CLEVELAND - The American Academy of Pediatrics has released a new immunization schedule.
There are a couple of changes to this year's schedule, including a new approach to vaccinating for Pertussis, or Whooping Cough, as it is more commonly known.
Dr. Mike Macknin is a pediatrician at The Cleveland Clinic Children's Hospital.
"The one major change in the vaccine schedule is that there is now a recommendation that all women with their pregnancies get a whooping cough vaccine. It's a combination whooping cough, diphtheria, and tetanus vaccine with every single pregnancy. Ideally around 27 to 36 weeks gestation,” said Dr. Macknin.
Because infants are most at-risk of contracting whooping cough, before they can be immunized themselves, they are better protected if the mother receives the vaccine during each pregnancy.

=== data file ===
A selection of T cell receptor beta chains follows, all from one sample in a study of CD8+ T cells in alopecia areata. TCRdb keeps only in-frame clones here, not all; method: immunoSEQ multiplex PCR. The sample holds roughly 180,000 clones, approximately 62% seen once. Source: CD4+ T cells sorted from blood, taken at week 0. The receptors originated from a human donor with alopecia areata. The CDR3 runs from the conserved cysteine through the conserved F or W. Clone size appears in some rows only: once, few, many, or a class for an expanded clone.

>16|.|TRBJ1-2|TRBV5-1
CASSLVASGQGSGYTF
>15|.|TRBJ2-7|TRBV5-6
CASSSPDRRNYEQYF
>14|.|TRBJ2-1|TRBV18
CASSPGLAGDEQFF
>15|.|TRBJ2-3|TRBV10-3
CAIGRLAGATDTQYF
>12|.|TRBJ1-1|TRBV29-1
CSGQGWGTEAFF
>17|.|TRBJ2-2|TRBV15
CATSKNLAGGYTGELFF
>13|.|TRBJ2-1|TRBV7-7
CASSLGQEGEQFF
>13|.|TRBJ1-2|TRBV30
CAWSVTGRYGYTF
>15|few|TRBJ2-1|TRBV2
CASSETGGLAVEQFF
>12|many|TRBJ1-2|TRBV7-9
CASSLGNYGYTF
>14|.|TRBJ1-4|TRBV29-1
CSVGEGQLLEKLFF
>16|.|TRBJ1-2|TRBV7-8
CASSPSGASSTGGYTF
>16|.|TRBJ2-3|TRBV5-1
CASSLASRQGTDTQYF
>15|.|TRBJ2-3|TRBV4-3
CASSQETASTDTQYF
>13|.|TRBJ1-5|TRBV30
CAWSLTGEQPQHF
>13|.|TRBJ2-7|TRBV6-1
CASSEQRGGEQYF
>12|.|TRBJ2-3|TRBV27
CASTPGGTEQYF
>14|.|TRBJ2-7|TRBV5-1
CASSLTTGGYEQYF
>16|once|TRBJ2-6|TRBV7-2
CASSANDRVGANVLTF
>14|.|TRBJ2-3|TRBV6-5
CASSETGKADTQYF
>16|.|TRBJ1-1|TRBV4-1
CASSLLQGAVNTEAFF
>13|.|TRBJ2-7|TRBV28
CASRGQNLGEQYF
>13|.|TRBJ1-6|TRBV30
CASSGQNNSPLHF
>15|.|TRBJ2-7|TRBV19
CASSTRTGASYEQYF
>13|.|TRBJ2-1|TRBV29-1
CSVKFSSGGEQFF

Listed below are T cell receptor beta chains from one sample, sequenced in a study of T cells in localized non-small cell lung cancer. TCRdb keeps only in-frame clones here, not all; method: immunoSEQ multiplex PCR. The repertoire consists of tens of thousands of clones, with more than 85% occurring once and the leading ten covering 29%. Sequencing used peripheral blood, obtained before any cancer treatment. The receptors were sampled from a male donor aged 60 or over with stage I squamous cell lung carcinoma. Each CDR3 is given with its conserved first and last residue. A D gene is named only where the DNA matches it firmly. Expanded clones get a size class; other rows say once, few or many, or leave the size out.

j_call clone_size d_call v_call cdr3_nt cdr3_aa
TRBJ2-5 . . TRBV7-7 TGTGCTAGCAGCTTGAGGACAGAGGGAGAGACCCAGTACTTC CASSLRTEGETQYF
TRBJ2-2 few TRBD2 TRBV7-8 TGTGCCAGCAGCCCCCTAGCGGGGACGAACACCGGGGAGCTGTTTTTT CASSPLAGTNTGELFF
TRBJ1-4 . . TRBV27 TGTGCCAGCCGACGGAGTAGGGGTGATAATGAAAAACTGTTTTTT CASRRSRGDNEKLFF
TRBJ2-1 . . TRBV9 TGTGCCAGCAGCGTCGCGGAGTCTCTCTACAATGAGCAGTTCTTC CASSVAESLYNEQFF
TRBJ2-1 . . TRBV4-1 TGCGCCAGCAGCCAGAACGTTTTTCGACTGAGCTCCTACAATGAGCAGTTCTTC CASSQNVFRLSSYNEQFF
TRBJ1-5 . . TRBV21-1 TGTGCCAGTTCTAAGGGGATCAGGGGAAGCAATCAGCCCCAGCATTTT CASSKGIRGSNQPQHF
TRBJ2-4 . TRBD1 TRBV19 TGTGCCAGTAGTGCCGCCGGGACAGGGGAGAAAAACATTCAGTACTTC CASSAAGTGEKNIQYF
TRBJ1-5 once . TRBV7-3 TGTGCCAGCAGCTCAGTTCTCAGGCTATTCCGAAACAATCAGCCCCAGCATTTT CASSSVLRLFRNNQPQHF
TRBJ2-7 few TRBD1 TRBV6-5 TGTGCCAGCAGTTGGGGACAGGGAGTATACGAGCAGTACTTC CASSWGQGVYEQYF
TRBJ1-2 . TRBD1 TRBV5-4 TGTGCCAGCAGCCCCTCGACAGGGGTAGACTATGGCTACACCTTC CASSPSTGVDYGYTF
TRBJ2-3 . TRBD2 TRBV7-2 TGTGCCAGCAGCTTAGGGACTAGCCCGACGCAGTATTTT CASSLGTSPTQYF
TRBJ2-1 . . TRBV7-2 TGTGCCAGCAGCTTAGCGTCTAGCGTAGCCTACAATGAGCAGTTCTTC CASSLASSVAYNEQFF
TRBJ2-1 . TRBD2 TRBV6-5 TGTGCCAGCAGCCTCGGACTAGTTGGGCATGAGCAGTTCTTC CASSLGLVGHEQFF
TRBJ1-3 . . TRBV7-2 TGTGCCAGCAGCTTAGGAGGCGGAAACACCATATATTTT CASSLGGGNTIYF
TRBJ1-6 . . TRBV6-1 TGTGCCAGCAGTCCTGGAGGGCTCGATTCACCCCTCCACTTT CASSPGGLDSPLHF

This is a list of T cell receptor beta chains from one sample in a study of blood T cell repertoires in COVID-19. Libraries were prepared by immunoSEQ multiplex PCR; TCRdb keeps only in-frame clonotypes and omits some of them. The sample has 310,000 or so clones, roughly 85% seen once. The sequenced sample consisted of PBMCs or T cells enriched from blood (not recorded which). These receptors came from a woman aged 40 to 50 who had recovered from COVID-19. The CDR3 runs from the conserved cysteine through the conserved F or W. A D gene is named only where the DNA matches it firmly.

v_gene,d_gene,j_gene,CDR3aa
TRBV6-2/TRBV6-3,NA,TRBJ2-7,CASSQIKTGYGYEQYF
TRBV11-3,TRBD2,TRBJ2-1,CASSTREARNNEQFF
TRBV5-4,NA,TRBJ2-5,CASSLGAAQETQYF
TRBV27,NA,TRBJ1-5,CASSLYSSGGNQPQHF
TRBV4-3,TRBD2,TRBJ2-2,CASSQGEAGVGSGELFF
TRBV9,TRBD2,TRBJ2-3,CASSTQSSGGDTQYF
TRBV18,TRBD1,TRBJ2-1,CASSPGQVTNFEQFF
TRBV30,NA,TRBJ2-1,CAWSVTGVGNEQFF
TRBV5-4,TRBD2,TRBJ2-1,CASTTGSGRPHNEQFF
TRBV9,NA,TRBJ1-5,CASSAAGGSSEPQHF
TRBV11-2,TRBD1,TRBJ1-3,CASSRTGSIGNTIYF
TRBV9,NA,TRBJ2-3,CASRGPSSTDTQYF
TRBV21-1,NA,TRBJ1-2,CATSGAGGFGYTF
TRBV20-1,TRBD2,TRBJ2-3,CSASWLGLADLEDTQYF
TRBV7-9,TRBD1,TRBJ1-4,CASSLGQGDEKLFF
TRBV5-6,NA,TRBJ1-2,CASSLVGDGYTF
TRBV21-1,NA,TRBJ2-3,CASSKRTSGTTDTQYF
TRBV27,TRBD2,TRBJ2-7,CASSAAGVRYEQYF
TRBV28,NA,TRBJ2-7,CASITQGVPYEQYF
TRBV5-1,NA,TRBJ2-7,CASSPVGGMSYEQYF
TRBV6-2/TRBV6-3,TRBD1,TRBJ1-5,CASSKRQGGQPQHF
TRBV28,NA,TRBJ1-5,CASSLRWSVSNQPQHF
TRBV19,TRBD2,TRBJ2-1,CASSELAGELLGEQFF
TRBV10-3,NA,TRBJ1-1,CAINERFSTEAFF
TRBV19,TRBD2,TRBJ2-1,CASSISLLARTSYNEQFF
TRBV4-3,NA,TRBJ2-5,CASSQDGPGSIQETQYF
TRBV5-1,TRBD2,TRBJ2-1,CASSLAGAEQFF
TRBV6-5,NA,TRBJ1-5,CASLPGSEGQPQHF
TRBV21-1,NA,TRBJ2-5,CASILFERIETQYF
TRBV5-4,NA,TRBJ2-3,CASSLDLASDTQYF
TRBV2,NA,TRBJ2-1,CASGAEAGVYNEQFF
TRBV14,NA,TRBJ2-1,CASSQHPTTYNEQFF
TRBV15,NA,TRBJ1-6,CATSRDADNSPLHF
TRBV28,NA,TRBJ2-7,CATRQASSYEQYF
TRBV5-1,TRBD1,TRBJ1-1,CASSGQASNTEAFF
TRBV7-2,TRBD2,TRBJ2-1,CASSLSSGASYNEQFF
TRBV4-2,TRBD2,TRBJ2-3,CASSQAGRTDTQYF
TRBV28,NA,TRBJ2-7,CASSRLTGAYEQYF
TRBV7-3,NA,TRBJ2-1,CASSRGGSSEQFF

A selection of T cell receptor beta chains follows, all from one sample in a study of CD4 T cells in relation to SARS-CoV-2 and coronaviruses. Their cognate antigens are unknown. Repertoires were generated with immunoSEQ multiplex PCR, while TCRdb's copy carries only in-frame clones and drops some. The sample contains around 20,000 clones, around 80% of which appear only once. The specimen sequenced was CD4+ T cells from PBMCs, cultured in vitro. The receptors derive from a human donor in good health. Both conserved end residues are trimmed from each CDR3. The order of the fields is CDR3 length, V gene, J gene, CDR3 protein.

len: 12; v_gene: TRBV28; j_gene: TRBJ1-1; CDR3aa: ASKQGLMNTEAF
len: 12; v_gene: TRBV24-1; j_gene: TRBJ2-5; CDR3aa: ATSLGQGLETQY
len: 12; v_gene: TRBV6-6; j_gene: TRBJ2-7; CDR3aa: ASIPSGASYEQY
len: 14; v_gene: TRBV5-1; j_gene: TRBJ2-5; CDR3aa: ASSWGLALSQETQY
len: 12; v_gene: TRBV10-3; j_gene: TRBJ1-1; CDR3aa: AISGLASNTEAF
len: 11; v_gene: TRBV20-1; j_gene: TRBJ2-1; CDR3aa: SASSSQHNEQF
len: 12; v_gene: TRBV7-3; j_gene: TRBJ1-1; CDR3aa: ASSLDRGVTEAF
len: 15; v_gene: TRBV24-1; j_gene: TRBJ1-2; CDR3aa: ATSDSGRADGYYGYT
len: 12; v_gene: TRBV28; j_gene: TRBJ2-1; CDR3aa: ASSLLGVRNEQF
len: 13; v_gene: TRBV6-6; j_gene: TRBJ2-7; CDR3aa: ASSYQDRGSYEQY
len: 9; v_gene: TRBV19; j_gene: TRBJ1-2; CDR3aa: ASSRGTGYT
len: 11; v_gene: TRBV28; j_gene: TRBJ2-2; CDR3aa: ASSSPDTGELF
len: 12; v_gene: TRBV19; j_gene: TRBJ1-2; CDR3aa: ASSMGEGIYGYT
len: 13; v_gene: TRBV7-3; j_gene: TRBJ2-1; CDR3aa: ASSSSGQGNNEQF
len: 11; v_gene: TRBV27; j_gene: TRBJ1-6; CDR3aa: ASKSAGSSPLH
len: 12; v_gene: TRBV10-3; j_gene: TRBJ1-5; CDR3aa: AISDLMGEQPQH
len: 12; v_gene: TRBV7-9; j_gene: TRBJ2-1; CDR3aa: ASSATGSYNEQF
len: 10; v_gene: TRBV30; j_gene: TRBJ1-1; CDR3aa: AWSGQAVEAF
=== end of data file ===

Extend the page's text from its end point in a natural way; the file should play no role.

The recommendation is also in response to the growing number of whooping cough cases nationally.
There are also a couple of minor changes to the schedule for Pneumonia and Meningococcal vaccines.
"The important part about the schedule is that children should go out and get their vaccines. There's nothing we do that's better for children than give them their immunizations. And it's still not too late to get your flu vaccine for this year if you haven't gotten it,” said Dr. Macknin.
You should talk to your pediatrician if you have any questions about the new immunization schedule, which can be found in the journal "Pediatrics."
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